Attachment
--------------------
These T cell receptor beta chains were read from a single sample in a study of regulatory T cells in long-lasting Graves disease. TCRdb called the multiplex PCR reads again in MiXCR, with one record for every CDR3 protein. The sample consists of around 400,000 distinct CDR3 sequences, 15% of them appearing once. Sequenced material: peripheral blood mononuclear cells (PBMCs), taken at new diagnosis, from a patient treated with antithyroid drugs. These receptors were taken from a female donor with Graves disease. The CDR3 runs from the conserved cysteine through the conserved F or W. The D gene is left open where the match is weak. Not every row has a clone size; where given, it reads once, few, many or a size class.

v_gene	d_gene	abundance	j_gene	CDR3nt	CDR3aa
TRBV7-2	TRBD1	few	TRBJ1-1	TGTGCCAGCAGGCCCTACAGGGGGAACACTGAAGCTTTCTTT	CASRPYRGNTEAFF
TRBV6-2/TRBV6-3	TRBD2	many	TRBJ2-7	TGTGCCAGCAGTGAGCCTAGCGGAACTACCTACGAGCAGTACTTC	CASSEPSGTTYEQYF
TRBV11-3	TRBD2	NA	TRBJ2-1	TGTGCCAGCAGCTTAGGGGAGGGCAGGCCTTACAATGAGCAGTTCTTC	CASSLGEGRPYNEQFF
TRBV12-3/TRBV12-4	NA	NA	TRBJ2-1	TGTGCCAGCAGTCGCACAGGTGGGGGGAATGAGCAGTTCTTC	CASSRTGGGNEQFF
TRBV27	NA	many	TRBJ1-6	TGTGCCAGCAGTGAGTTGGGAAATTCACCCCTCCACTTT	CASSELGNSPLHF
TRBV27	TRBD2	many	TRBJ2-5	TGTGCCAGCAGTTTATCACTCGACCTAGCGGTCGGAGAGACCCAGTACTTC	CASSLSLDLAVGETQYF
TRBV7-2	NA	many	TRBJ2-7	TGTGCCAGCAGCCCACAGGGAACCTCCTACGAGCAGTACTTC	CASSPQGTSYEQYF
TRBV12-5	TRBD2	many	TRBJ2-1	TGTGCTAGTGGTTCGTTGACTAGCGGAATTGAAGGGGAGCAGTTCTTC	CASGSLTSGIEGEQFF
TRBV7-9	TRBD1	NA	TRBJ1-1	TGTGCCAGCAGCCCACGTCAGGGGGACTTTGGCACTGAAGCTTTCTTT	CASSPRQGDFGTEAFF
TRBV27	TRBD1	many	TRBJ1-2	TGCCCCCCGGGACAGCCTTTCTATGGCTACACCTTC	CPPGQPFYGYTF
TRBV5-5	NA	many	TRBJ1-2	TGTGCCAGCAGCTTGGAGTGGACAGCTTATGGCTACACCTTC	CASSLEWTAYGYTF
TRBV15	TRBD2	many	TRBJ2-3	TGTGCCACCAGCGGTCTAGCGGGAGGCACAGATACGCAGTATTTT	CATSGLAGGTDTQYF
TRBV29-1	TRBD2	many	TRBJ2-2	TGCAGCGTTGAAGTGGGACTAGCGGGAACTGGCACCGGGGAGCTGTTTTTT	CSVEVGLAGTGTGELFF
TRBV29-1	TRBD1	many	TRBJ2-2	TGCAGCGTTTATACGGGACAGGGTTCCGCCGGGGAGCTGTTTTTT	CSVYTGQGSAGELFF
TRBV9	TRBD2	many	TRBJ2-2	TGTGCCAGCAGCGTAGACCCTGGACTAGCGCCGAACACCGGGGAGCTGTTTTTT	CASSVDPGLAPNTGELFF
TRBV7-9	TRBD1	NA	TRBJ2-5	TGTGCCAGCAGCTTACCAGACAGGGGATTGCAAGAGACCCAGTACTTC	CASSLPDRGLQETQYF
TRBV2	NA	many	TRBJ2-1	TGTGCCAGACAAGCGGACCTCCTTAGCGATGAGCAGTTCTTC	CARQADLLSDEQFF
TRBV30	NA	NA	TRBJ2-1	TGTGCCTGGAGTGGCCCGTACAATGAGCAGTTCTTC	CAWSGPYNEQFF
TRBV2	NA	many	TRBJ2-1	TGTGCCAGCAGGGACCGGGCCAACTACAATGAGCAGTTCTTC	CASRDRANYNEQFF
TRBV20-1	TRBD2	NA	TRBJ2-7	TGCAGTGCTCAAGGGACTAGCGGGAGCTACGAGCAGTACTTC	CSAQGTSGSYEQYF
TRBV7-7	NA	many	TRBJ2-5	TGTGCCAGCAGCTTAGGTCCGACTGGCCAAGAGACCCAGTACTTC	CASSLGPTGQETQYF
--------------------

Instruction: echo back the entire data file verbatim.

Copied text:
These T cell receptor beta chains were read from a single sample in a study of regulatory T cells in long-lasting Graves disease. TCRdb called the multiplex PCR reads again in MiXCR, with one record for every CDR3 protein. The sample consists of around 400,000 distinct CDR3 sequences, 15% of them appearing once. Sequenced material: peripheral blood mononuclear cells (PBMCs), taken at new diagnosis, from a patient treated with antithyroid drugs. These receptors were taken from a female donor with Graves disease. The CDR3 runs from the conserved cysteine through the conserved F or W. The D gene is left open where the match is weak. Not every row has a clone size; where given, it reads once, few, many or a size class.

v_gene	d_gene	abundance	j_gene	CDR3nt	CDR3aa
TRBV7-2	TRBD1	few	TRBJ1-1	TGTGCCAGCAGGCCCTACAGGGGGAACACTGAAGCTTTCTTT	CASRPYRGNTEAFF
TRBV6-2/TRBV6-3	TRBD2	many	TRBJ2-7	TGTGCCAGCAGTGAGCCTAGCGGAACTACCTACGAGCAGTACTTC	CASSEPSGTTYEQYF
TRBV11-3	TRBD2	NA	TRBJ2-1	TGTGCCAGCAGCTTAGGGGAGGGCAGGCCTTACAATGAGCAGTTCTTC	CASSLGEGRPYNEQFF
TRBV12-3/TRBV12-4	NA	NA	TRBJ2-1	TGTGCCAGCAGTCGCACAGGTGGGGGGAATGAGCAGTTCTTC	CASSRTGGGNEQFF
TRBV27	NA	many	TRBJ1-6	TGTGCCAGCAGTGAGTTGGGAAATTCACCCCTCCACTTT	CASSELGNSPLHF
TRBV27	TRBD2	many	TRBJ2-5	TGTGCCAGCAGTTTATCACTCGACCTAGCGGTCGGAGAGACCCAGTACTTC	CASSLSLDLAVGETQYF
TRBV7-2	NA	many	TRBJ2-7	TGTGCCAGCAGCCCACAGGGAACCTCCTACGAGCAGTACTTC	CASSPQGTSYEQYF
TRBV12-5	TRBD2	many	TRBJ2-1	TGTGCTAGTGGTTCGTTGACTAGCGGAATTGAAGGGGAGCAGTTCTTC	CASGSLTSGIEGEQFF
TRBV7-9	TRBD1	NA	TRBJ1-1	TGTGCCAGCAGCCCACGTCAGGGGGACTTTGGCACTGAAGCTTTCTTT	CASSPRQGDFGTEAFF
TRBV27	TRBD1	many	TRBJ1-2	TGCCCCCCGGGACAGCCTTTCTATGGCTACACCTTC	CPPGQPFYGYTF
TRBV5-5	NA	many	TRBJ1-2	TGTGCCAGCAGCTTGGAGTGGACAGCTTATGGCTACACCTTC	CASSLEWTAYGYTF
TRBV15	TRBD2	many	TRBJ2-3	TGTGCCACCAGCGGTCTAGCGGGAGGCACAGATACGCAGTATTTT	CATSGLAGGTDTQYF
TRBV29-1	TRBD2	many	TRBJ2-2	TGCAGCGTTGAAGTGGGACTAGCGGGAACTGGCACCGGGGAGCTGTTTTTT	CSVEVGLAGTGTGELFF
TRBV29-1	TRBD1	many	TRBJ2-2	TGCAGCGTTTATACGGGACAGGGTTCCGCCGGGGAGCTGTTTTTT	CSVYTGQGSAGELFF
TRBV9	TRBD2	many	TRBJ2-2	TGTGCCAGCAGCGTAGACCCTGGACTAGCGCCGAACACCGGGGAGCTGTTTTTT	CASSVDPGLAPNTGELFF
TRBV7-9	TRBD1	NA	TRBJ2-5	TGTGCCAGCAGCTTACCAGACAGGGGATTGCAAGAGACCCAGTACTTC	CASSLPDRGLQETQYF
TRBV2	NA	many	TRBJ2-1	TGTGCCAGACAAGCGGACCTCCTTAGCGATGAGCAGTTCTTC	CARQADLLSDEQFF
TRBV30	NA	NA	TRBJ2-1	TGTGCCTGGAGTGGCCCGTACAATGAGCAGTTCTTC	CAWSGPYNEQFF
TRBV2	NA	many	TRBJ2-1	TGTGCCAGCAGGGACCGGGCCAACTACAATGAGCAGTTCTTC	CASRDRANYNEQFF
TRBV20-1	TRBD2	NA	TRBJ2-7	TGCAGTGCTCAAGGGACTAGCGGGAGCTACGAGCAGTACTTC	CSAQGTSGSYEQYF
TRBV7-7	NA	many	TRBJ2-5	TGTGCCAGCAGCTTAGGTCCGACTGGCCAAGAGACCCAGTACTTC	CASSLGPTGQETQYF